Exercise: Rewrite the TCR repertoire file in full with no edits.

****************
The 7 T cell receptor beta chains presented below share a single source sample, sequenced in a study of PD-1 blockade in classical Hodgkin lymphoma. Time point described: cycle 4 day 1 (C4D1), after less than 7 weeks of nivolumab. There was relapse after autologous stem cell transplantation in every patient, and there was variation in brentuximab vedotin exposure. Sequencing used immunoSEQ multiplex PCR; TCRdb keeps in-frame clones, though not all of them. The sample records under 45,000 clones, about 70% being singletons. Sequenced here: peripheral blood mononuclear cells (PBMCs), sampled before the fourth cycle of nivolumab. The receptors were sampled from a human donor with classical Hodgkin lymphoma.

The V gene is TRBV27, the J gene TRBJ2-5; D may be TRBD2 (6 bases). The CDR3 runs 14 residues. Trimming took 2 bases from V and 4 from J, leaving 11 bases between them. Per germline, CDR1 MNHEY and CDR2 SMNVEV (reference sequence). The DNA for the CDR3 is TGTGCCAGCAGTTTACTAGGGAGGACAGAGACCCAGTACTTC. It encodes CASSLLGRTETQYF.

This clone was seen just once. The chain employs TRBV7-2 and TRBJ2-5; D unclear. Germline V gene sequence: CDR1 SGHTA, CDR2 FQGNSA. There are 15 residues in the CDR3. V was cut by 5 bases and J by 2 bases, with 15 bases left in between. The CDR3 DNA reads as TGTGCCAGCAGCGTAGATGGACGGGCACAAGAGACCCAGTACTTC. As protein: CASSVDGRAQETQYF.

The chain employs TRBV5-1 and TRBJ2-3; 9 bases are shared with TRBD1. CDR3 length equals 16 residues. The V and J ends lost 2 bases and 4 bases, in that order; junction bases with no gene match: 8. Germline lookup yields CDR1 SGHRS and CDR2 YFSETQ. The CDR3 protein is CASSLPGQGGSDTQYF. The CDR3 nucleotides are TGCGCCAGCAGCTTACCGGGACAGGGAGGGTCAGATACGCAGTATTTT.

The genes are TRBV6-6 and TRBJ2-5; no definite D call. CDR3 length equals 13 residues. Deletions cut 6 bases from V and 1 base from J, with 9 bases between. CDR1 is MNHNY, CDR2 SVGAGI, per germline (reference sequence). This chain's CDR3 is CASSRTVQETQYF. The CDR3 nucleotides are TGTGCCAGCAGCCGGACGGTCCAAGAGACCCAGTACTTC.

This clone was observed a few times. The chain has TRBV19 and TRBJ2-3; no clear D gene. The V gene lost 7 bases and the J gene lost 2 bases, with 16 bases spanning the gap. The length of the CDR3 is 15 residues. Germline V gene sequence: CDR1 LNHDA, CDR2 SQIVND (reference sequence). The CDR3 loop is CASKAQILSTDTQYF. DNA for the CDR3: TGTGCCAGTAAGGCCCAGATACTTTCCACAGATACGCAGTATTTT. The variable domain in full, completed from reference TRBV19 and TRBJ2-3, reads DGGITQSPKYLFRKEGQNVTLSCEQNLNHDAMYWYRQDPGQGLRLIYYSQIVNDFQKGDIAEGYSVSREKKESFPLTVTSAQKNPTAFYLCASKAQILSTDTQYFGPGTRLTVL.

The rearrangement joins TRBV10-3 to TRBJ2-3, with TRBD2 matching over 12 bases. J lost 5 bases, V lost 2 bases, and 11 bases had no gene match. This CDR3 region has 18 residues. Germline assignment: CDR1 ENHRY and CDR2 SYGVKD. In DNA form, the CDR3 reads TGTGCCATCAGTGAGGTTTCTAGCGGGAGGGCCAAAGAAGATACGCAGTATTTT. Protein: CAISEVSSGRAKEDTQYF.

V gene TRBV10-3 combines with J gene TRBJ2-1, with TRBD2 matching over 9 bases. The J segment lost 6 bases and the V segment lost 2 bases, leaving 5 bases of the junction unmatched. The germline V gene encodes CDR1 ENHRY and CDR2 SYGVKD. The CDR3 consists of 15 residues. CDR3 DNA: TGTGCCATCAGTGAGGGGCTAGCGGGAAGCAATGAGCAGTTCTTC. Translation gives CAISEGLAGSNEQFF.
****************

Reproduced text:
The 7 T cell receptor beta chains presented below share a single source sample, sequenced in a study of PD-1 blockade in classical Hodgkin lymphoma. Time point described: cycle 4 day 1 (C4D1), after less than 7 weeks of nivolumab. There was relapse after autologous stem cell transplantation in every patient, and there was variation in brentuximab vedotin exposure. Sequencing used immunoSEQ multiplex PCR; TCRdb keeps in-frame clones, though not all of them. The sample records under 45,000 clones, about 70% being singletons. Sequenced here: peripheral blood mononuclear cells (PBMCs), sampled before the fourth cycle of nivolumab. The receptors were sampled from a human donor with classical Hodgkin lymphoma.

The V gene is TRBV27, the J gene TRBJ2-5; D may be TRBD2 (6 bases). The CDR3 runs 14 residues. Trimming took 2 bases from V and 4 from J, leaving 11 bases between them. Per germline, CDR1 MNHEY and CDR2 SMNVEV (reference sequence). The DNA for the CDR3 is TGTGCCAGCAGTTTACTAGGGAGGACAGAGACCCAGTACTTC. It encodes CASSLLGRTETQYF.

This clone was seen just once. The chain employs TRBV7-2 and TRBJ2-5; D unclear. Germline V gene sequence: CDR1 SGHTA, CDR2 FQGNSA. There are 15 residues in the CDR3. V was cut by 5 bases and J by 2 bases, with 15 bases left in between. The CDR3 DNA reads as TGTGCCAGCAGCGTAGATGGACGGGCACAAGAGACCCAGTACTTC. As protein: CASSVDGRAQETQYF.

The chain employs TRBV5-1 and TRBJ2-3; 9 bases are shared with TRBD1. CDR3 length equals 16 residues. The V and J ends lost 2 bases and 4 bases, in that order; junction bases with no gene match: 8. Germline lookup yields CDR1 SGHRS and CDR2 YFSETQ. The CDR3 protein is CASSLPGQGGSDTQYF. The CDR3 nucleotides are TGCGCCAGCAGCTTACCGGGACAGGGAGGGTCAGATACGCAGTATTTT.

The genes are TRBV6-6 and TRBJ2-5; no definite D call. CDR3 length equals 13 residues. Deletions cut 6 bases from V and 1 base from J, with 9 bases between. CDR1 is MNHNY, CDR2 SVGAGI, per germline (reference sequence). This chain's CDR3 is CASSRTVQETQYF. The CDR3 nucleotides are TGTGCCAGCAGCCGGACGGTCCAAGAGACCCAGTACTTC.

This clone was observed a few times. The chain has TRBV19 and TRBJ2-3; no clear D gene. The V gene lost 7 bases and the J gene lost 2 bases, with 16 bases spanning the gap. The length of the CDR3 is 15 residues. Germline V gene sequence: CDR1 LNHDA, CDR2 SQIVND (reference sequence). The CDR3 loop is CASKAQILSTDTQYF. DNA for the CDR3: TGTGCCAGTAAGGCCCAGATACTTTCCACAGATACGCAGTATTTT. The variable domain in full, completed from reference TRBV19 and TRBJ2-3, reads DGGITQSPKYLFRKEGQNVTLSCEQNLNHDAMYWYRQDPGQGLRLIYYSQIVNDFQKGDIAEGYSVSREKKESFPLTVTSAQKNPTAFYLCASKAQILSTDTQYFGPGTRLTVL.

The rearrangement joins TRBV10-3 to TRBJ2-3, with TRBD2 matching over 12 bases. J lost 5 bases, V lost 2 bases, and 11 bases had no gene match. This CDR3 region has 18 residues. Germline assignment: CDR1 ENHRY and CDR2 SYGVKD. In DNA form, the CDR3 reads TGTGCCATCAGTGAGGTTTCTAGCGGGAGGGCCAAAGAAGATACGCAGTATTTT. Protein: CAISEVSSGRAKEDTQYF.

V gene TRBV10-3 combines with J gene TRBJ2-1, with TRBD2 matching over 9 bases. The J segment lost 6 bases and the V segment lost 2 bases, leaving 5 bases of the junction unmatched. The germline V gene encodes CDR1 ENHRY and CDR2 SYGVKD. The CDR3 consists of 15 residues. CDR3 DNA: TGTGCCATCAGTGAGGGGCTAGCGGGAAGCAATGAGCAGTTCTTC. Translation gives CAISEGLAGSNEQFF.